The European Commission, in its efforts to tackle climate change and to stay in the lead in achieving a net-zero economy, has recently presented the Green Deal Industrial Plan. The Plan was announced by President von der Leyen at the World Economic Forum in Davos in January 2023.
What is The Green Deal Industrial Plan?
In 2019 the Green Deal was introduced as a policy initiative in line with the Paris Agreement to reach the organisation's net zero by 2050 goal. The EU Green Deal covers not only the environmental, but also the social and economic aspects required to achieve a large-scale, multinational green transition.
Confirming the EU's intention to shift from an economy based on fossil fuels, to a sustainable and modern economy, and as a continuation of the Green Deal of 2019, the Green Deal Industrial Plan was established. The Plan focuses on the technological development and the advancement of the production and installation of the net-zero products. It also considers limiting the risks associated with phasing out the Russian fossil fuels, as this will automatically mean an acceleration of renewable technologies. The Plan aims to put the EU at the forefront in an ever-increasingly competitive global technology/manufacturing market place.
The Green Deal Industrial Plan is based on four pillars, summarised below:
A Predictable, Coherent and Simplified Regulatory Environment
Some of the Plan’s objectives focus on increasing the competitiveness in the global market. Therefore, the European Commission has introduced and additional 'competitiveness check' on new regulations to ensure that all impacts are addressed and obstacles are avoided.
As a priority, the Commission suggests to create a Net Zero Act in order to provide a simple regulatory framework for key technologies (batteries, heat pumps, solar PV etc).
Furthermore, the Commission plans to introduce ‘regulatory sandboxes’, with the purpose of allowing rapid experimentation of disruptive innovation and new technologies. The Commission will also propose a Critical Raw Materials Act, so that net-zero technologies are ensured to have required raw materials from diversified and sustainable sources.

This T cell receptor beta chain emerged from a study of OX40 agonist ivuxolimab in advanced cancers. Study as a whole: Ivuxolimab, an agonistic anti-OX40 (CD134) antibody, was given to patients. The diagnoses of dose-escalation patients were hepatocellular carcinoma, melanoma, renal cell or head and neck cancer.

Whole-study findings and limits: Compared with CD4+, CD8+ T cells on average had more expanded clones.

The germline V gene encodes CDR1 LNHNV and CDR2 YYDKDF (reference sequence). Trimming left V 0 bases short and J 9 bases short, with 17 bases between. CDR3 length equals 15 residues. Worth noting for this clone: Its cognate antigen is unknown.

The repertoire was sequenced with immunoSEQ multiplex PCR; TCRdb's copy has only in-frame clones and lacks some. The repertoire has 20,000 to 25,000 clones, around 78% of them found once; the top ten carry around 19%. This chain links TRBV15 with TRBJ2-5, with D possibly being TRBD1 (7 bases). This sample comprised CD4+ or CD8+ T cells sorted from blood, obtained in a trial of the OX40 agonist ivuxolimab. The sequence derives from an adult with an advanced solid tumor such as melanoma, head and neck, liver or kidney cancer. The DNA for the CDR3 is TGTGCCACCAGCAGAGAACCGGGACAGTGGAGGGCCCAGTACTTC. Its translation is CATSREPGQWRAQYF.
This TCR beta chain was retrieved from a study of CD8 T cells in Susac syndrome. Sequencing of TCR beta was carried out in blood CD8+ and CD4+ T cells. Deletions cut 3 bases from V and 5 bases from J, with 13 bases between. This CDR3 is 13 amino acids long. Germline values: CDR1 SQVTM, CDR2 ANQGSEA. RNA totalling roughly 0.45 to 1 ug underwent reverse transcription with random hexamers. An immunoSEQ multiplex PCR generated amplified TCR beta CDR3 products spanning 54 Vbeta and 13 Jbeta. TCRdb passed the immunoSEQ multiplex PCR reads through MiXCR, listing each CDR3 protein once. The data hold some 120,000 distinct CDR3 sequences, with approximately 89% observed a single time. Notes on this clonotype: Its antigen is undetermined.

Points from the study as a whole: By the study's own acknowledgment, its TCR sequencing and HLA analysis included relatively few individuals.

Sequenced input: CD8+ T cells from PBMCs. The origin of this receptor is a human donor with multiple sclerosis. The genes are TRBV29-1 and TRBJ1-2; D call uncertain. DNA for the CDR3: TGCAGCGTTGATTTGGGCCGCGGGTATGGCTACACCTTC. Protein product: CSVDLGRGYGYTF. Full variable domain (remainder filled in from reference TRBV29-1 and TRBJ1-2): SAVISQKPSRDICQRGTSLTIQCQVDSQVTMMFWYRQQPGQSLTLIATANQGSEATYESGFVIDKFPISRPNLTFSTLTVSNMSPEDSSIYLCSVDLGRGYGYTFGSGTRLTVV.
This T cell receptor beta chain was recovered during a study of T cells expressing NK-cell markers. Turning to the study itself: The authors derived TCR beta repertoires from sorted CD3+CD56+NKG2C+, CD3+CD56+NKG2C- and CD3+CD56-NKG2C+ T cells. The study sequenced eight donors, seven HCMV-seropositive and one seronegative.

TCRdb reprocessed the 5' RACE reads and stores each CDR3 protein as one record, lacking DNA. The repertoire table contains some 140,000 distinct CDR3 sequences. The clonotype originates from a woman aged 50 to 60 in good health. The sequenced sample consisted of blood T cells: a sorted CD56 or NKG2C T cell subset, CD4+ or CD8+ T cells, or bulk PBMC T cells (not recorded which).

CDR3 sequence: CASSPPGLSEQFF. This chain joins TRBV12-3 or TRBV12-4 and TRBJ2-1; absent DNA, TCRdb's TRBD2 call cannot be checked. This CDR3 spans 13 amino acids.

The Plan touches on energy independency and the reformation of the electricity market. It also suggests the need for a significant renewable technologies scale-up and a transformation in industrial processes in order to boost commercial competitiveness.
The Commission aims to increase the transparency in the market by increasing the integrity of products' information and associated sustainability credentials.
Speeding Up Access to Finance
A total of €250 billion will be made available for green projects and the decarbonisation of industry. To achieve the timely development of the net zero plan, the EU will extend funding access to public and private institutions. To achieve these goals, the EU Commission proposes to adapt the national aid rules and to simplify the funding process for renewable technologies. Furthermore, on an EU level, the organisation will increase the fund by utilising the REPowerEU and Invest EU initiatives. The Plan also emphasises the role of private funding in accelerating the clean tech industry.
The Plan recognises the importance of skills in the EU to achieve targets, particularly digital skills. The aim will be to scale up skilling and re-skilling of the workforce. To achieve the transition, the EU has developed a set of tools and initiatives allowing for the development and recognition of the qualifications, including the European Skills Agenda, the European Education Area, and the European Pact for Skills.
Trade and Resilient Supply Chains
The fourth pillar of the Green Deal Industrial Plan consists of global cooperation and making trade work for the clean transition. The EU recognises the importance of trade openness and cooperation to achieve stated climate neutrality targets. The EU will continue to work with the World Trade Organization to develop free trade agreements.
The Plan suggests the development of new instruments and initiatives to support the industrial transition, such as the Critical Raw Material Club and Clean Tech partnerships. The EU will further develop defence instruments and strategies against unfair trade practices.
The Future of European Industry
With leading pan-European strategies such as the Green Deal Industrial Plan and more large manufacturers seeking to decarbonise operations to meet commercial net zero targets, it is clear that industries across the EU are scheduled to make significant improvements to environmental performance in the coming years.
More: Energy Market Commentary, Decarbonization, European Green Deal, Net-Zero